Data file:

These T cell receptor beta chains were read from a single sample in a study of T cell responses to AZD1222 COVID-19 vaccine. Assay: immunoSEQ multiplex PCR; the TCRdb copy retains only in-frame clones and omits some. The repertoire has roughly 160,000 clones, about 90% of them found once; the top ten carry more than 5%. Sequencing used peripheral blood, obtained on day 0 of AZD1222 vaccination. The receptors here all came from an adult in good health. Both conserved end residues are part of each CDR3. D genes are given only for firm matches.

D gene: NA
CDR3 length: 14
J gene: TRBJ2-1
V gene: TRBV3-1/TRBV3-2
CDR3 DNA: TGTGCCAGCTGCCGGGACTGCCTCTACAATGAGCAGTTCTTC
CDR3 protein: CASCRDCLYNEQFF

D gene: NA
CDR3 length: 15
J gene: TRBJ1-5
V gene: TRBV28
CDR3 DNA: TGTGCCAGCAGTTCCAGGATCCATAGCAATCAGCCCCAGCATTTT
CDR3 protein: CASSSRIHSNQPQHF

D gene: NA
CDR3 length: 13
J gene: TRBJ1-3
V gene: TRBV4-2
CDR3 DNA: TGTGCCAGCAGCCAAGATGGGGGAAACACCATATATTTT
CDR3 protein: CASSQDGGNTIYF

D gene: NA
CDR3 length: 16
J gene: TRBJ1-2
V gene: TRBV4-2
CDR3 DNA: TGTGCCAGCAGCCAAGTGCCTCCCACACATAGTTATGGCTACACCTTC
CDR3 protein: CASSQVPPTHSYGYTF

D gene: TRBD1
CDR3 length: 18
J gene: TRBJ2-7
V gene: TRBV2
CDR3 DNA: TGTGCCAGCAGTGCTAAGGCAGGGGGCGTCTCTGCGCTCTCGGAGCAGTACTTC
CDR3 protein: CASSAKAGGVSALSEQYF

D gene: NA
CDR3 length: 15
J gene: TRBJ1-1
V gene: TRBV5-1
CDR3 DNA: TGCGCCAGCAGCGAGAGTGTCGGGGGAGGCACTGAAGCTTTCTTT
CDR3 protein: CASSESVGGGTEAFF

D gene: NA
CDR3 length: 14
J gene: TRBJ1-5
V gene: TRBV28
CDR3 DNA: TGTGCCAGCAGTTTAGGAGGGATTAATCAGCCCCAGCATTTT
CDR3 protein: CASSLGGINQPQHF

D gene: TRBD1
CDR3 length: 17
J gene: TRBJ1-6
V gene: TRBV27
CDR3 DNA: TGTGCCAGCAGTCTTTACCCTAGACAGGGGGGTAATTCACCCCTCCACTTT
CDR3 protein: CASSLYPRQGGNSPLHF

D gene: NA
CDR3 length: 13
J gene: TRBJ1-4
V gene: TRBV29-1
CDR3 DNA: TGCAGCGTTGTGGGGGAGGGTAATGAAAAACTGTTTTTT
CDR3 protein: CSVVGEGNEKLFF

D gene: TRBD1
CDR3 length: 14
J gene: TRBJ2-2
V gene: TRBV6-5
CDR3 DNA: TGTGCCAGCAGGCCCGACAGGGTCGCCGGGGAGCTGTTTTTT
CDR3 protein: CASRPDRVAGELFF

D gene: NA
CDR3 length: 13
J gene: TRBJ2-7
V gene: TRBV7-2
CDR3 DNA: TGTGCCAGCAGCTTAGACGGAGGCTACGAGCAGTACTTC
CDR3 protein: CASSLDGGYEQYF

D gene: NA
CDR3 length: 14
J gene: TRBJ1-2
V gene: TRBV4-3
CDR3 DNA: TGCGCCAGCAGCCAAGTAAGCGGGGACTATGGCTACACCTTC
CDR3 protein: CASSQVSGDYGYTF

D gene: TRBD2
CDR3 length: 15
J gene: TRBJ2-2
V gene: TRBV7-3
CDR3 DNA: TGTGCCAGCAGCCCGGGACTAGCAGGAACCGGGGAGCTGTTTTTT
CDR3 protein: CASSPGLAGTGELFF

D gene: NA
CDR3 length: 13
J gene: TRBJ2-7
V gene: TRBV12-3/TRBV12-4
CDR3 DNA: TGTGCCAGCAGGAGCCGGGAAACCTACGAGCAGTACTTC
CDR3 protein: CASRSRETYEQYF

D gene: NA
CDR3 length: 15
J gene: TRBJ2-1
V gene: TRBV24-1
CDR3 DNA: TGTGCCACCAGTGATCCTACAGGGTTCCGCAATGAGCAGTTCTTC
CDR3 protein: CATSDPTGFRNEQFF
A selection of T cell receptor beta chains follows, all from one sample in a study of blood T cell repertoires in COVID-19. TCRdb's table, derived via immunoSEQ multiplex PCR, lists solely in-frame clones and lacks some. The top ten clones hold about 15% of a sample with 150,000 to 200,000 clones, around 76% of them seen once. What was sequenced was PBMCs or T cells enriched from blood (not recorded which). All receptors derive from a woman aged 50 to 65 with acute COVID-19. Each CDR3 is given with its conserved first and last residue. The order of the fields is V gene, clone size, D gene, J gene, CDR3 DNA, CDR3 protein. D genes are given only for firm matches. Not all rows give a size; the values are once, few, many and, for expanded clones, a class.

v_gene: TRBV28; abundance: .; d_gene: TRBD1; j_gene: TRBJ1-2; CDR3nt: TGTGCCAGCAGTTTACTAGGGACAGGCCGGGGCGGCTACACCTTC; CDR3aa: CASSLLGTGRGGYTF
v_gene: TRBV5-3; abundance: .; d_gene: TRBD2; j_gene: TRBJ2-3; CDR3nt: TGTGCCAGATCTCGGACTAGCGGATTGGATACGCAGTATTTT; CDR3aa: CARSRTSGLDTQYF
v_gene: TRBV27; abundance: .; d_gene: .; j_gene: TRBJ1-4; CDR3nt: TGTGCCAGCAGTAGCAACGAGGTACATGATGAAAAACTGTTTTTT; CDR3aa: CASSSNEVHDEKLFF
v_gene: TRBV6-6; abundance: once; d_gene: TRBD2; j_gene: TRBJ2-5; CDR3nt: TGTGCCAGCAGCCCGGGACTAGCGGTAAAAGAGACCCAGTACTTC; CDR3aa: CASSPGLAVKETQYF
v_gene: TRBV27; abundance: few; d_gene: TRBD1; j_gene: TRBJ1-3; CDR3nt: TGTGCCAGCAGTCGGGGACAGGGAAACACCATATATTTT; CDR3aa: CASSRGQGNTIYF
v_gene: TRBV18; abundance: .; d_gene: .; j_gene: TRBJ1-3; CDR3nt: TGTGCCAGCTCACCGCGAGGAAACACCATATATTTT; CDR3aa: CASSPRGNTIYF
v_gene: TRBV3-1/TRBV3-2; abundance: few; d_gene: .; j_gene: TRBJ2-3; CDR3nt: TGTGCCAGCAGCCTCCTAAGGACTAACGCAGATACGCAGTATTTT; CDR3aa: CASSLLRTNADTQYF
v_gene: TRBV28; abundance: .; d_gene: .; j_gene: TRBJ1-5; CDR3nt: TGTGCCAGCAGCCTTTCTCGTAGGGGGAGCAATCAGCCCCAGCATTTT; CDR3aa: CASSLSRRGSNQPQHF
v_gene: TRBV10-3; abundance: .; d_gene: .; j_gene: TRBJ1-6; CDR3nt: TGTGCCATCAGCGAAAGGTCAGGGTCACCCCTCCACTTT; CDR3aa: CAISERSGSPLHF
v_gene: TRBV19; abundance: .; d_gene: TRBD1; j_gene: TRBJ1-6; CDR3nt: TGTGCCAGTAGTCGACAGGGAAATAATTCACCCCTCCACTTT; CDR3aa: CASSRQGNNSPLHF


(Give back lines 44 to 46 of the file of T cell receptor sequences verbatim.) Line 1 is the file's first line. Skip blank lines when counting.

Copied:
D gene: TRBD1
CDR3 length: 17
J gene: TRBJ1-6